Whether it’s out of necessity or innate interest, I’m thrilled more folks are choosing a more natural lifestyle.
And . . .I think the more the big shit stinks, the more we should be celebrating the small stuff.
And . . .Just in time for Halloween . . .a visit from a black widow!
“The National Centre of Meteorology carried out a series of flights over Texas while working with the US state’s local weather association.
Nanomaterials are tiny manufactured substances that can be designed for a specific purpose.
In the case of cloud seeding, they replace traditional salt, dry ice and other chemicals as a more effective tool in generating rain from existing clouds.”
“New UAE cloud seeding test in Texas shows promising results”
Now why do you suppose the UAE experiments over Texas instead of over their own country? And if the results had been shown to be ‘less than promising’ what would that mean exactly and how the public might learn about said results? I won’t be holding my breath for answers to such obvious questions.
What they fail to mention is, cloud seeding works both ways—as we like to joke here on the wee homestead—we’ve got the spray-on rain, and the rain spray-away.
It’s not that funny, but it’s a whole helluvalot better than what I really want to say about it all!
In better news, we’ve got lots and lots of pears and okra. Hubby’s been working hard on the hard cider with our new heavy duty press. We’ve also been canning both and trying to put them into as many dishes as we can. Neither are my favorites, but since that’s all that’s growing, we’re going to find a way to like it!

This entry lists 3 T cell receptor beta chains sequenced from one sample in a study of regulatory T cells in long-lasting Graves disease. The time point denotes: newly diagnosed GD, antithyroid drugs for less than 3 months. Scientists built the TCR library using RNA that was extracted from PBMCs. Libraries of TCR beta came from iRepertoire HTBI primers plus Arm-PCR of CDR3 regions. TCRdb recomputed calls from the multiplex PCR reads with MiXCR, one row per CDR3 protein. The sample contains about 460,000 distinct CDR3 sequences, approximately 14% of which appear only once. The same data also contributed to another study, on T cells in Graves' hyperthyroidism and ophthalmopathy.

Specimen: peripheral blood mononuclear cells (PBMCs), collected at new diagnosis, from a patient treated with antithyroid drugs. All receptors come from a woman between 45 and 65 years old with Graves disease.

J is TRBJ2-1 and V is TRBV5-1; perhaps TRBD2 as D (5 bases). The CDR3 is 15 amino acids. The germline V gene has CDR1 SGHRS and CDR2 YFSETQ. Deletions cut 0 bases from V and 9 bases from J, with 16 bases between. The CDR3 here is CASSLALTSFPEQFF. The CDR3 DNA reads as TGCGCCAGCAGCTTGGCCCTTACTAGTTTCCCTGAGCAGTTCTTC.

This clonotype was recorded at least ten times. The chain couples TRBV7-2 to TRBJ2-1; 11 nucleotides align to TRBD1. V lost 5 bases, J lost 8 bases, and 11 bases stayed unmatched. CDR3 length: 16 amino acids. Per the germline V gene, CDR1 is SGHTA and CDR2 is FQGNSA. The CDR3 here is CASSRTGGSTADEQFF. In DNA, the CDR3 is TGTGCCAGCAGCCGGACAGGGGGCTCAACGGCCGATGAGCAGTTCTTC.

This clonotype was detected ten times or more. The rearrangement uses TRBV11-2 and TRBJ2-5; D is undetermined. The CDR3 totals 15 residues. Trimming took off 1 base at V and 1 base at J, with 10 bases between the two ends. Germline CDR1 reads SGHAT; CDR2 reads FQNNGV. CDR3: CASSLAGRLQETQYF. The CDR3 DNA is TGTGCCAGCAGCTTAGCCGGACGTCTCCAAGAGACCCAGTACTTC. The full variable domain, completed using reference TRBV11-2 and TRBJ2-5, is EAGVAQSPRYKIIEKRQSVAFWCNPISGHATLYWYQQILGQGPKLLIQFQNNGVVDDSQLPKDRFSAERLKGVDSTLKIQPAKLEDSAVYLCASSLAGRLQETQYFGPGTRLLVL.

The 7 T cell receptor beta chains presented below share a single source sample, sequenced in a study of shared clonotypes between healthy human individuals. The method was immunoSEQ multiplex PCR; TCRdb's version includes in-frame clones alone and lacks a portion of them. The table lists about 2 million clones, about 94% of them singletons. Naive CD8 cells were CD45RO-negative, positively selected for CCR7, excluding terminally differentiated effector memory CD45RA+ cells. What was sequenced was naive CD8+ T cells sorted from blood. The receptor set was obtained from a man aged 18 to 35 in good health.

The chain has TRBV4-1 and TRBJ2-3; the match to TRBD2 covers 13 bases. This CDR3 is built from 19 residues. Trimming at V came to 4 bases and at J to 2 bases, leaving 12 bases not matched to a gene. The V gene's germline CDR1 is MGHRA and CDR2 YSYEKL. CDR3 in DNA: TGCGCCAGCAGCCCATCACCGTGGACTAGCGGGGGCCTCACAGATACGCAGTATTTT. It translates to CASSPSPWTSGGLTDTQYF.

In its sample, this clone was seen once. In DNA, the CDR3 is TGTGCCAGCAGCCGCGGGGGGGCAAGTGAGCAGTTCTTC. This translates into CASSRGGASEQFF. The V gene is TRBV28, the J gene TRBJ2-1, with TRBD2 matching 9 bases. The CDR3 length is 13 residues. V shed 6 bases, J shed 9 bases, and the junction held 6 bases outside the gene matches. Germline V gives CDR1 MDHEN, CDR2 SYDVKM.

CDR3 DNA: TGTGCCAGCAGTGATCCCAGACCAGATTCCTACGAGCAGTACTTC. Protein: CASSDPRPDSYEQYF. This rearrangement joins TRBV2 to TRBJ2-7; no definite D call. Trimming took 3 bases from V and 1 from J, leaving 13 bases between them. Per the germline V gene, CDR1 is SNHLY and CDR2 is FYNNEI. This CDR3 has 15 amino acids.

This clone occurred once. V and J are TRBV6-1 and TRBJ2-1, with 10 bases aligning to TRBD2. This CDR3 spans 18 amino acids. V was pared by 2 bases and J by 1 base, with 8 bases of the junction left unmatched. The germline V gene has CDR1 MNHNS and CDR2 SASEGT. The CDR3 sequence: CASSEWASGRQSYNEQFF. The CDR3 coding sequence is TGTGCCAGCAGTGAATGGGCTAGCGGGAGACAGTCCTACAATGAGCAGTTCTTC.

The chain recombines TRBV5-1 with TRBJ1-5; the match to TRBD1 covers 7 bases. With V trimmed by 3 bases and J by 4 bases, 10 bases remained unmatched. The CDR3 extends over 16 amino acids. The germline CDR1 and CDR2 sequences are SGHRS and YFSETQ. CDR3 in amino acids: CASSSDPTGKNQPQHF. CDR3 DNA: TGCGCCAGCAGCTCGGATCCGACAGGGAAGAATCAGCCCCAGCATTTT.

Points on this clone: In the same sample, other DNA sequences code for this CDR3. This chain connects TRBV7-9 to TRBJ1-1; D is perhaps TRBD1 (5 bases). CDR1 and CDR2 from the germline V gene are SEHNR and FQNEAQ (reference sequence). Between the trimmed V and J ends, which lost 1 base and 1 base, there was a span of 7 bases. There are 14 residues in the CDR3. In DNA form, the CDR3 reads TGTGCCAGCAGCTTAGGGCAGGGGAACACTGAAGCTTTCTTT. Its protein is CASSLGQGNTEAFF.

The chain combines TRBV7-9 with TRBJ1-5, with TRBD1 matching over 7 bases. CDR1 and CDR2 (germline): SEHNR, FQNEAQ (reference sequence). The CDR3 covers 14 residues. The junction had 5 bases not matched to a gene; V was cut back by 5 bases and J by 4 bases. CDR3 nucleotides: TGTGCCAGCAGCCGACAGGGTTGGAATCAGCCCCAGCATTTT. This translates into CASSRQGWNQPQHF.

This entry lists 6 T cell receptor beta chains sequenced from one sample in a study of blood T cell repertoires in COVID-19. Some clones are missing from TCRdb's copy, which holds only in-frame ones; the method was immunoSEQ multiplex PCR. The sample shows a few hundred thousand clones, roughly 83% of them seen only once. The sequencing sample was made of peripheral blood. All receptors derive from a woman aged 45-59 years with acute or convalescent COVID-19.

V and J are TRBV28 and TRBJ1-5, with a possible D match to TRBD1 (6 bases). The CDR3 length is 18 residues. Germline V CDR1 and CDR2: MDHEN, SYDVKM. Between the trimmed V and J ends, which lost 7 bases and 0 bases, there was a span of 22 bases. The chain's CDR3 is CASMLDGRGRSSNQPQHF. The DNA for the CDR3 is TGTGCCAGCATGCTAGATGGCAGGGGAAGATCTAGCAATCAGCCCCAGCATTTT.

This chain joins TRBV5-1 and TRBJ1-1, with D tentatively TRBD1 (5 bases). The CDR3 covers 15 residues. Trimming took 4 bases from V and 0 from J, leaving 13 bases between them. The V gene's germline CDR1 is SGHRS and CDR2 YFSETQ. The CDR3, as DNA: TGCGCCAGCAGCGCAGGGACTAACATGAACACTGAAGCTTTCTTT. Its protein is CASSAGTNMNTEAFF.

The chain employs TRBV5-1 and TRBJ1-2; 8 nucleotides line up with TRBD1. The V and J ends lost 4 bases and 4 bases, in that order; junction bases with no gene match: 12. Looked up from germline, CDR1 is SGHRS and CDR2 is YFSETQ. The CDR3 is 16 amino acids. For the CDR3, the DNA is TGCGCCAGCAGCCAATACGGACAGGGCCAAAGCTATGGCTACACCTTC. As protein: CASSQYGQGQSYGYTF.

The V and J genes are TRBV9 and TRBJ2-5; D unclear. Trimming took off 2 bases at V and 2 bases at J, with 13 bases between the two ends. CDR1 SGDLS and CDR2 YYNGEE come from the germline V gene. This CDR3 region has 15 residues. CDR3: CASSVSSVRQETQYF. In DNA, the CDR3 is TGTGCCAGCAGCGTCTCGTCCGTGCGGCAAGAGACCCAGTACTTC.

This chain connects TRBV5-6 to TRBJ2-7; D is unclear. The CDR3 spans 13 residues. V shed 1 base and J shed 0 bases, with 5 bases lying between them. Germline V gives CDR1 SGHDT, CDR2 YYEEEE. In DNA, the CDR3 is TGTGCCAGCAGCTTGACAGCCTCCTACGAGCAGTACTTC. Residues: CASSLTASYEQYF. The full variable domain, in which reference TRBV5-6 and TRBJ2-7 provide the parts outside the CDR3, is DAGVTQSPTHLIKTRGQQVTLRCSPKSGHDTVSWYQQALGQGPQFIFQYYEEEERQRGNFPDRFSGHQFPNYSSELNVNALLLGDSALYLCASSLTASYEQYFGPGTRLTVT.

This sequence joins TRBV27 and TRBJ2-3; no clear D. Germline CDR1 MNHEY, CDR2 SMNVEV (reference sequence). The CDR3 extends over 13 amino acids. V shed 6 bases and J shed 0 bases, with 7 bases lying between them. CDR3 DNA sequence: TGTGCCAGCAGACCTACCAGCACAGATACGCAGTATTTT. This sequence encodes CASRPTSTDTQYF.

The goats are venturing further for forage—good thing there’s lots of neighbor-free land for them to roam! And of course I still bring them their favorite vines.
In the garden we are already harvesting some of the sweet potatoes as they are not looking too good. Hopefully the other areas will come out nicer—we planted them all over the place.
Some of the peppers have been dying mysteriously, full of fruit one day, dead the next. I have no clue. The tomatoes I started indoors in July and transplanted outside a couple of weeks ago are still looking ok, fingers crossed.
We’ve got the very welcome garden visitors, and the not so welcome, as usual.
Luckily it doesn’t take much rain for the swamp lillies to make a show, and a good way to end this post.
If you’ve wondered why Geoengineering has not been front-and-center in the prolonged and highly contentious discussion on Climate Change, maybe some past quotes from Rabbi Jay Michaelson will prove enlightening. He suggested in 1998 a new Manhattan Project.
“Geoengineering more than just “feels wrong.” [FN227] The tunnel-vision of geoengineering robs the environmental community of the ability to solve other critical problems at the same time as climate change: deforestation and overconsumption, for example. Surely, it is better to just get used to the idea of “living lightly” [FN228] than to scatter dust in the sky or seed oceans with iron, especially when living lightly is good for all of us anyway.